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Woman Cured of HIV After Stem Cell Transplant

A patient with leukemia in the United States has become the first woman and the third person to be cured of HIV after receiving a stem cell transplant. The case, presented on Tuesday at the Conference on Retroviruses and Opportunistic Infections in the US city of Denver, was the first involving umbilical cord blood to treat acute myeloid leukemia, which starts in blood-forming cells in the bone marrow.

Since receiving the cord blood, the middle-aged woman of mixed race has been in remission and free of HIV for 14 months, without the need for potent treatments known as antiretroviral therapy. The donor was naturally resistant to the virus that causes AIDS.

Sharon Lewin, the president-elect of the International AIDS Society, said that this is now the third report of a cure in this setting and the first in a woman living with HIV. The two prior cases occurred in males, one white and one Latino, who had received adult stem cells more frequently used in bone marrow transplants. This new approach may make the treatment available to more people.The case is part of a more comprehensive study led by the University of California and Johns Hopkins University that follows 25 people with HIV who undergo transplants with stem cells to treat cancer and other severe conditions.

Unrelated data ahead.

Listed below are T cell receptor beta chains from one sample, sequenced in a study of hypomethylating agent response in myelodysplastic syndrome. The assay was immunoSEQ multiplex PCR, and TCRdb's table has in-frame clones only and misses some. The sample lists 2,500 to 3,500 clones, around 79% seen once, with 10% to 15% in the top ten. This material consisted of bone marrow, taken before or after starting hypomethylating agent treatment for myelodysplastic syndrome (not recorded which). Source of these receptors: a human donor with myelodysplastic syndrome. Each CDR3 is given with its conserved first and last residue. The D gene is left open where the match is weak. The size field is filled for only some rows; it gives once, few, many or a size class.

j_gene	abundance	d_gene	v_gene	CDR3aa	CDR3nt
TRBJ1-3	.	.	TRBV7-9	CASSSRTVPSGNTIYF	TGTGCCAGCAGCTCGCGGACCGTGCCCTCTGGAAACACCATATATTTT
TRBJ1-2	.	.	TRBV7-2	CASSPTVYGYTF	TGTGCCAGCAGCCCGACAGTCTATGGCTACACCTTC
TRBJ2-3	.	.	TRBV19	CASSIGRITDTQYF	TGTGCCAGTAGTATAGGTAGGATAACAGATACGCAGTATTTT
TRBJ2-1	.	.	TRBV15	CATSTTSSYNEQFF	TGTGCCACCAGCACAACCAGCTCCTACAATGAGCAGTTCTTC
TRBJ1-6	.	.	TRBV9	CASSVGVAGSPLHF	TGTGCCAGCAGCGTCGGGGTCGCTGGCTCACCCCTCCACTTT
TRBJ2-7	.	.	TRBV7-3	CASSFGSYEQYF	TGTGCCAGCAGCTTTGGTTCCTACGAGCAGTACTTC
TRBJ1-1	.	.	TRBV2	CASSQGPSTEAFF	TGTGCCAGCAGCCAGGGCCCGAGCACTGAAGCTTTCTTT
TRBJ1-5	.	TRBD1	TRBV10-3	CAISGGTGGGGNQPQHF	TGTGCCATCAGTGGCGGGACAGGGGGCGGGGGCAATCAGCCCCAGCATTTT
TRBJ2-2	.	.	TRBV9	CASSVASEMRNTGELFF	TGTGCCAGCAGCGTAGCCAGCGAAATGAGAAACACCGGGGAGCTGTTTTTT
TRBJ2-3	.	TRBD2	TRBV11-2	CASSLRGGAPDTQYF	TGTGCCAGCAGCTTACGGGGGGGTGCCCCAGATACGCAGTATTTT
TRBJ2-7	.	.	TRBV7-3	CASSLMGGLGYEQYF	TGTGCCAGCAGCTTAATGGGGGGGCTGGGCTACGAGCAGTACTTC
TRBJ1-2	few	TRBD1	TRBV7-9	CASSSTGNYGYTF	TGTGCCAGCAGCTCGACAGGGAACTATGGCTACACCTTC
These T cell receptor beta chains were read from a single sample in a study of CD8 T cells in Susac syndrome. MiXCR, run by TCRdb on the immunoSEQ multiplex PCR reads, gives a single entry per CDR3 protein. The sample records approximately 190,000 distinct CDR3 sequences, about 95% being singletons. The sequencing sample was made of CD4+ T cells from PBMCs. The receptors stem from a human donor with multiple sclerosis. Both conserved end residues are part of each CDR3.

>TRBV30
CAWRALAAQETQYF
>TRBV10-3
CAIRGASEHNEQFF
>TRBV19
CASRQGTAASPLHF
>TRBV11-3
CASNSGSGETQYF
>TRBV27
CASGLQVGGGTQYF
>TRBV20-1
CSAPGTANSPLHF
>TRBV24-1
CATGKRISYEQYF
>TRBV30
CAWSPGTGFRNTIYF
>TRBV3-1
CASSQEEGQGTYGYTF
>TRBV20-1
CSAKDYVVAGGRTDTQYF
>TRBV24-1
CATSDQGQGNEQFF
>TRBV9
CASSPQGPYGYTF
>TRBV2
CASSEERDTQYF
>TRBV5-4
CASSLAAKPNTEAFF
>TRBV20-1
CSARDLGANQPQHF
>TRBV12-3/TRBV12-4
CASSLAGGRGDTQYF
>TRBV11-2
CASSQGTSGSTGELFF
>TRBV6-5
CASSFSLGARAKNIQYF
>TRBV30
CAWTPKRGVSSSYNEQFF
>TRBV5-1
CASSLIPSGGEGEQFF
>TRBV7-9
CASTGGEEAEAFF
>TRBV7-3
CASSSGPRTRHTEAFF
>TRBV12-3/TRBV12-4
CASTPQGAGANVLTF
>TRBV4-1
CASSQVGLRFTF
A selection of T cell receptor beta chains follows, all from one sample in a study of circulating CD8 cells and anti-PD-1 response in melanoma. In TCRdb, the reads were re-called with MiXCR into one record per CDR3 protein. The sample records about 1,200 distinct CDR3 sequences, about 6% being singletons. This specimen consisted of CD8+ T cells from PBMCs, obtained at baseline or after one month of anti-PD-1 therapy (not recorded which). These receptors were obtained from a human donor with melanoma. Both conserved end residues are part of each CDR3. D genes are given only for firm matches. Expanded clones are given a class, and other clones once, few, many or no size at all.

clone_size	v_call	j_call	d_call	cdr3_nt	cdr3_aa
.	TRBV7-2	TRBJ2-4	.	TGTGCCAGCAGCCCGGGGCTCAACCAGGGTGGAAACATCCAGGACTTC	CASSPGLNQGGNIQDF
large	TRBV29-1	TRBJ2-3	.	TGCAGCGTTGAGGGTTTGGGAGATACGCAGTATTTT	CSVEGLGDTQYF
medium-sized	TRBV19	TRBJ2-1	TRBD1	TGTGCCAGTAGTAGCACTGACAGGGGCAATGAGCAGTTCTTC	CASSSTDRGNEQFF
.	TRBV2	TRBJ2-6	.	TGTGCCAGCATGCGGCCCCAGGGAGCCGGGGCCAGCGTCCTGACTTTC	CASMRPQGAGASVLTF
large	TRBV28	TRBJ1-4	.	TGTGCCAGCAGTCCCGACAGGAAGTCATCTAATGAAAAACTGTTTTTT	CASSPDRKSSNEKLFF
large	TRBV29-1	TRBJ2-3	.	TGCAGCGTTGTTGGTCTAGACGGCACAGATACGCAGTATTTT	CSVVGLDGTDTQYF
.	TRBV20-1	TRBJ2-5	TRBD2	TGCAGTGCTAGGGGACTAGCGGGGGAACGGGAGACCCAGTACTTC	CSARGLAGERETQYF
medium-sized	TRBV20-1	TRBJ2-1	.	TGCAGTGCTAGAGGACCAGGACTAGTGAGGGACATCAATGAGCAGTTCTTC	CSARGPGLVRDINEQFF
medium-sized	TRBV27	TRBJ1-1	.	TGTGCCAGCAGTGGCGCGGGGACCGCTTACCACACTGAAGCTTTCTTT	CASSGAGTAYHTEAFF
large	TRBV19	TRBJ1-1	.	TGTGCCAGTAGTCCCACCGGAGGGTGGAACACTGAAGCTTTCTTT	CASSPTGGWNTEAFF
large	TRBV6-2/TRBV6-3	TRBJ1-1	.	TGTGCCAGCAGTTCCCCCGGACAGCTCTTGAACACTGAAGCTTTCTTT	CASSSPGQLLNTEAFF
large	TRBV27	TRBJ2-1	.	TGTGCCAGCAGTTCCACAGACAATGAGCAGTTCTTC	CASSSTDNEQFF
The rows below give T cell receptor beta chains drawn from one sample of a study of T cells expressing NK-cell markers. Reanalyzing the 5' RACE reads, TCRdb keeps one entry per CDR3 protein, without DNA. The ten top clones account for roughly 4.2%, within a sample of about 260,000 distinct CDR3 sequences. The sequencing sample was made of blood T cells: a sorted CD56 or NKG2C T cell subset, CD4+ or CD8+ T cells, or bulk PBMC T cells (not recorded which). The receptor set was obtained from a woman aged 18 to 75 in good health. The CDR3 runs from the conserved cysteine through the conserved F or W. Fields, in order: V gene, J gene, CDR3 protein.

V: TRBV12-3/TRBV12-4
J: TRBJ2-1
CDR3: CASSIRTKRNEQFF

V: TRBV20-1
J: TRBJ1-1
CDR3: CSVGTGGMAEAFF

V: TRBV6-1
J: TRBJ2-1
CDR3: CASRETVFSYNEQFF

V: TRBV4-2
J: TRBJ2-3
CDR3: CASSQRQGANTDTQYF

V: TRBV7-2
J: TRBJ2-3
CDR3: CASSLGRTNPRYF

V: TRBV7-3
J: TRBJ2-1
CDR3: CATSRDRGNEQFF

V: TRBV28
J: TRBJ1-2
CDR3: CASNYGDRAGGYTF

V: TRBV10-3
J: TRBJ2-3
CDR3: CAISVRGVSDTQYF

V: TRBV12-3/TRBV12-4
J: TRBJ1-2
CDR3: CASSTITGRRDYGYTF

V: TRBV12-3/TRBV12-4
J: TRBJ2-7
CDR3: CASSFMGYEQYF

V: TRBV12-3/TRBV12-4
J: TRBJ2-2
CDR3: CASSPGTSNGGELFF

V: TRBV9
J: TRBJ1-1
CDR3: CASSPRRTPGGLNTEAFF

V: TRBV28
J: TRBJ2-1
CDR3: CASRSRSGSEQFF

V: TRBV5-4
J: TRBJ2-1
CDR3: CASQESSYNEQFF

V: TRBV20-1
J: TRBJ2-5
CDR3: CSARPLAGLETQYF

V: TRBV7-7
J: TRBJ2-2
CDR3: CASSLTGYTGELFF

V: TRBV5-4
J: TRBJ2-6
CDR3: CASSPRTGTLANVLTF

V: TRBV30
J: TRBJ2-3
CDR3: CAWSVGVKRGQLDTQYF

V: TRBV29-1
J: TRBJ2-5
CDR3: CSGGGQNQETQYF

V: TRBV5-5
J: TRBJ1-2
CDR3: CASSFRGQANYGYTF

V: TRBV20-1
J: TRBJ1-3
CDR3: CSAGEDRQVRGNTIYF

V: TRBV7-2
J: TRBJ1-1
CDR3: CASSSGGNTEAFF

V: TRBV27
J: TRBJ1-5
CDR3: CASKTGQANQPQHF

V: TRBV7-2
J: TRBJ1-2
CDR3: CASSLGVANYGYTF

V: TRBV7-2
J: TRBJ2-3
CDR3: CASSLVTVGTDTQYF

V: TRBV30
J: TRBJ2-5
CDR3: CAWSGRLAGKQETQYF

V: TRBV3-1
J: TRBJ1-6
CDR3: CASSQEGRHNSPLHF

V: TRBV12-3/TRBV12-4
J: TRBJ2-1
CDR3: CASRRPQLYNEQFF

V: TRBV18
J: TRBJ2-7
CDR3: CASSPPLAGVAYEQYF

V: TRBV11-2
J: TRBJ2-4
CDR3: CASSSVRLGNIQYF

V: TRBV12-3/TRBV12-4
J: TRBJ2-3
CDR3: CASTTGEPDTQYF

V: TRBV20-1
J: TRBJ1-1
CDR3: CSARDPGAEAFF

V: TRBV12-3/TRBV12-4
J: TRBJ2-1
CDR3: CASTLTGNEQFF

Patients in the trial first undergo chemotherapy to kill off the cancerous immune cells and then receive transplant stem cells from individuals with a specific genetic mutation. They lack receptors used by the virus to infect cells.Scientists believe these individuals then develop an immune system resistant to HIV. Previously, scientists believed that a common stem cell transplant side-effect called graft versus host disease – in which the donor immune system attacks the recipient’s immune system – played a role in a possible cure.

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